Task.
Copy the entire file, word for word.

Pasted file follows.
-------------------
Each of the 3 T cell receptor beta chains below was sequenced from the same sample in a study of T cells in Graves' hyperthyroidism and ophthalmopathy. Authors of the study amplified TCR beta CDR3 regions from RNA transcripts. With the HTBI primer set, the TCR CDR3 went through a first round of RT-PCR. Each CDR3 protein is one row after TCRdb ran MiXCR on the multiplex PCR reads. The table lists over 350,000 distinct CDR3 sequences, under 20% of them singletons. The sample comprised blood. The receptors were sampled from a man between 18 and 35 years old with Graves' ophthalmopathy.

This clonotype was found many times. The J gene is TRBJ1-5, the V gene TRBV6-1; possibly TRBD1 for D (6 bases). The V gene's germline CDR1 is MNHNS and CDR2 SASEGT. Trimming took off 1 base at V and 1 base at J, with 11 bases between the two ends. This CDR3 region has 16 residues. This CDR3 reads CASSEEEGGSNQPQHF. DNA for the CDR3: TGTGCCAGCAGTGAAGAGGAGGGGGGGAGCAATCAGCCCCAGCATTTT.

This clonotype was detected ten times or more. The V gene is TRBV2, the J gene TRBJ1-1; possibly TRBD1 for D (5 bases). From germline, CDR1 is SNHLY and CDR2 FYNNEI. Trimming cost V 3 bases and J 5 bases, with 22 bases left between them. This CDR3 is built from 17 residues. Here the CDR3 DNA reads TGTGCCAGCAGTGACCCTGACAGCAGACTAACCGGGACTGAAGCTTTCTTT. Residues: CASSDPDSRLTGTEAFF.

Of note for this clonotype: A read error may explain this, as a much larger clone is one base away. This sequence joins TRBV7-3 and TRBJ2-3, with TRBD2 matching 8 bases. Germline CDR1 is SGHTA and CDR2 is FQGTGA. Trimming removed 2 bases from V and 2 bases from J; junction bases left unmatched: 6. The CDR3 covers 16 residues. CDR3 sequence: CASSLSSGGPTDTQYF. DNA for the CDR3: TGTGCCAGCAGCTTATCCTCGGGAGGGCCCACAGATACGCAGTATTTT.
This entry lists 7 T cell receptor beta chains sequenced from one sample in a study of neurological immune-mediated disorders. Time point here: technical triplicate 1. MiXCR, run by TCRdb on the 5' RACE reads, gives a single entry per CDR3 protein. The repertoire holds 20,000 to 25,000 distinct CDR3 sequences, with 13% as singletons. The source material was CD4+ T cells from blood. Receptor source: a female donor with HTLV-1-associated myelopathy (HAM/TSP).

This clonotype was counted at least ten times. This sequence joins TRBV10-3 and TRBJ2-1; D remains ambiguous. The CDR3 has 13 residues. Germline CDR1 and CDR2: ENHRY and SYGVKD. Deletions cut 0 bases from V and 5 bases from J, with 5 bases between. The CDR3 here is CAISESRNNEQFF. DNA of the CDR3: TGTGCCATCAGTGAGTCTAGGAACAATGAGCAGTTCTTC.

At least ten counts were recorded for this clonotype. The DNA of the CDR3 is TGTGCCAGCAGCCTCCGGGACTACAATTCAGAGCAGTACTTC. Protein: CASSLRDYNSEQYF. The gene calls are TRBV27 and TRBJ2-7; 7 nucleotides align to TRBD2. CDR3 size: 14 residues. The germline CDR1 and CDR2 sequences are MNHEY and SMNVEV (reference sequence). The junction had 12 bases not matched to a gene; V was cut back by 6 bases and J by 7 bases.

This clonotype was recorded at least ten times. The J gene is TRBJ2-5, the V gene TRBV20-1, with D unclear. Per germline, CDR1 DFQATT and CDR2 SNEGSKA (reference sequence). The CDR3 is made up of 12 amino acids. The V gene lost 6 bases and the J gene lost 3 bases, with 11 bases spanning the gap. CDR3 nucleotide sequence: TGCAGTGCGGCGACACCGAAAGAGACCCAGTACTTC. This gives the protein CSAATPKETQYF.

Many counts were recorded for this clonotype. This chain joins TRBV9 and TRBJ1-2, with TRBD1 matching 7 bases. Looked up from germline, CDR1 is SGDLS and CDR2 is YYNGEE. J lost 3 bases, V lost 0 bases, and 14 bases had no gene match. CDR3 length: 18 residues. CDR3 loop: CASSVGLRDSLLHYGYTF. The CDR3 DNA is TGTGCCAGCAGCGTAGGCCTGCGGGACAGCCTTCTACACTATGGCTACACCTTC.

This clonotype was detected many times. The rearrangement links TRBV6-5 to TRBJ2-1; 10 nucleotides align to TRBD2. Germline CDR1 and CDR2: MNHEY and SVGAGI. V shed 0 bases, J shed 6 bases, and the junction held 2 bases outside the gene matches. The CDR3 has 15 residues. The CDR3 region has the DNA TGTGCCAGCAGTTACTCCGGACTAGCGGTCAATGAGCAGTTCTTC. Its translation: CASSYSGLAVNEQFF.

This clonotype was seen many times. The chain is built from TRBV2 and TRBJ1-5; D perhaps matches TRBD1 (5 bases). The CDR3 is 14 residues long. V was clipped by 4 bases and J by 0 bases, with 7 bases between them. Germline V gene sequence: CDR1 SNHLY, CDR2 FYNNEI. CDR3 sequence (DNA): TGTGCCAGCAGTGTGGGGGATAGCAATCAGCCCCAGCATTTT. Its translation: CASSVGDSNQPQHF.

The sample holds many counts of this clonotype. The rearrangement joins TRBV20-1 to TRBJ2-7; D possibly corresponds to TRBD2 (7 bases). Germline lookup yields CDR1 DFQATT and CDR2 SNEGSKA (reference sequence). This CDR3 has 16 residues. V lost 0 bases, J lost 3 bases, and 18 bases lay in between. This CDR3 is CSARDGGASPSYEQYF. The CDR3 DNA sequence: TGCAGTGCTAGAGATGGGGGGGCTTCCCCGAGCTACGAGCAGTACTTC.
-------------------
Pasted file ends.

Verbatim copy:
Each of the 3 T cell receptor beta chains below was sequenced from the same sample in a study of T cells in Graves' hyperthyroidism and ophthalmopathy. Authors of the study amplified TCR beta CDR3 regions from RNA transcripts. With the HTBI primer set, the TCR CDR3 went through a first round of RT-PCR. Each CDR3 protein is one row after TCRdb ran MiXCR on the multiplex PCR reads. The table lists over 350,000 distinct CDR3 sequences, under 20% of them singletons. The sample comprised blood. The receptors were sampled from a man between 18 and 35 years old with Graves' ophthalmopathy.

This clonotype was found many times. The J gene is TRBJ1-5, the V gene TRBV6-1; possibly TRBD1 for D (6 bases). The V gene's germline CDR1 is MNHNS and CDR2 SASEGT. Trimming took off 1 base at V and 1 base at J, with 11 bases between the two ends. This CDR3 region has 16 residues. This CDR3 reads CASSEEEGGSNQPQHF. DNA for the CDR3: TGTGCCAGCAGTGAAGAGGAGGGGGGGAGCAATCAGCCCCAGCATTTT.

This clonotype was detected ten times or more. The V gene is TRBV2, the J gene TRBJ1-1; possibly TRBD1 for D (5 bases). From germline, CDR1 is SNHLY and CDR2 FYNNEI. Trimming cost V 3 bases and J 5 bases, with 22 bases left between them. This CDR3 is built from 17 residues. Here the CDR3 DNA reads TGTGCCAGCAGTGACCCTGACAGCAGACTAACCGGGACTGAAGCTTTCTTT. Residues: CASSDPDSRLTGTEAFF.

Of note for this clonotype: A read error may explain this, as a much larger clone is one base away. This sequence joins TRBV7-3 and TRBJ2-3, with TRBD2 matching 8 bases. Germline CDR1 is SGHTA and CDR2 is FQGTGA. Trimming removed 2 bases from V and 2 bases from J; junction bases left unmatched: 6. The CDR3 covers 16 residues. CDR3 sequence: CASSLSSGGPTDTQYF. DNA for the CDR3: TGTGCCAGCAGCTTATCCTCGGGAGGGCCCACAGATACGCAGTATTTT.
This entry lists 7 T cell receptor beta chains sequenced from one sample in a study of neurological immune-mediated disorders. Time point here: technical triplicate 1. MiXCR, run by TCRdb on the 5' RACE reads, gives a single entry per CDR3 protein. The repertoire holds 20,000 to 25,000 distinct CDR3 sequences, with 13% as singletons. The source material was CD4+ T cells from blood. Receptor source: a female donor with HTLV-1-associated myelopathy (HAM/TSP).

This clonotype was counted at least ten times. This sequence joins TRBV10-3 and TRBJ2-1; D remains ambiguous. The CDR3 has 13 residues. Germline CDR1 and CDR2: ENHRY and SYGVKD. Deletions cut 0 bases from V and 5 bases from J, with 5 bases between. The CDR3 here is CAISESRNNEQFF. DNA of the CDR3: TGTGCCATCAGTGAGTCTAGGAACAATGAGCAGTTCTTC.

At least ten counts were recorded for this clonotype. The DNA of the CDR3 is TGTGCCAGCAGCCTCCGGGACTACAATTCAGAGCAGTACTTC. Protein: CASSLRDYNSEQYF. The gene calls are TRBV27 and TRBJ2-7; 7 nucleotides align to TRBD2. CDR3 size: 14 residues. The germline CDR1 and CDR2 sequences are MNHEY and SMNVEV (reference sequence). The junction had 12 bases not matched to a gene; V was cut back by 6 bases and J by 7 bases.

This clonotype was recorded at least ten times. The J gene is TRBJ2-5, the V gene TRBV20-1, with D unclear. Per germline, CDR1 DFQATT and CDR2 SNEGSKA (reference sequence). The CDR3 is made up of 12 amino acids. The V gene lost 6 bases and the J gene lost 3 bases, with 11 bases spanning the gap. CDR3 nucleotide sequence: TGCAGTGCGGCGACACCGAAAGAGACCCAGTACTTC. This gives the protein CSAATPKETQYF.

Many counts were recorded for this clonotype. This chain joins TRBV9 and TRBJ1-2, with TRBD1 matching 7 bases. Looked up from germline, CDR1 is SGDLS and CDR2 is YYNGEE. J lost 3 bases, V lost 0 bases, and 14 bases had no gene match. CDR3 length: 18 residues. CDR3 loop: CASSVGLRDSLLHYGYTF. The CDR3 DNA is TGTGCCAGCAGCGTAGGCCTGCGGGACAGCCTTCTACACTATGGCTACACCTTC.

This clonotype was detected many times. The rearrangement links TRBV6-5 to TRBJ2-1; 10 nucleotides align to TRBD2. Germline CDR1 and CDR2: MNHEY and SVGAGI. V shed 0 bases, J shed 6 bases, and the junction held 2 bases outside the gene matches. The CDR3 has 15 residues. The CDR3 region has the DNA TGTGCCAGCAGTTACTCCGGACTAGCGGTCAATGAGCAGTTCTTC. Its translation: CASSYSGLAVNEQFF.

This clonotype was seen many times. The chain is built from TRBV2 and TRBJ1-5; D perhaps matches TRBD1 (5 bases). The CDR3 is 14 residues long. V was clipped by 4 bases and J by 0 bases, with 7 bases between them. Germline V gene sequence: CDR1 SNHLY, CDR2 FYNNEI. CDR3 sequence (DNA): TGTGCCAGCAGTGTGGGGGATAGCAATCAGCCCCAGCATTTT. Its translation: CASSVGDSNQPQHF.

The sample holds many counts of this clonotype. The rearrangement joins TRBV20-1 to TRBJ2-7; D possibly corresponds to TRBD2 (7 bases). Germline lookup yields CDR1 DFQATT and CDR2 SNEGSKA (reference sequence). This CDR3 has 16 residues. V lost 0 bases, J lost 3 bases, and 18 bases lay in between. This CDR3 is CSARDGGASPSYEQYF. The CDR3 DNA sequence: TGCAGTGCTAGAGATGGGGGGGCTTCCCCGAGCTACGAGCAGTACTTC.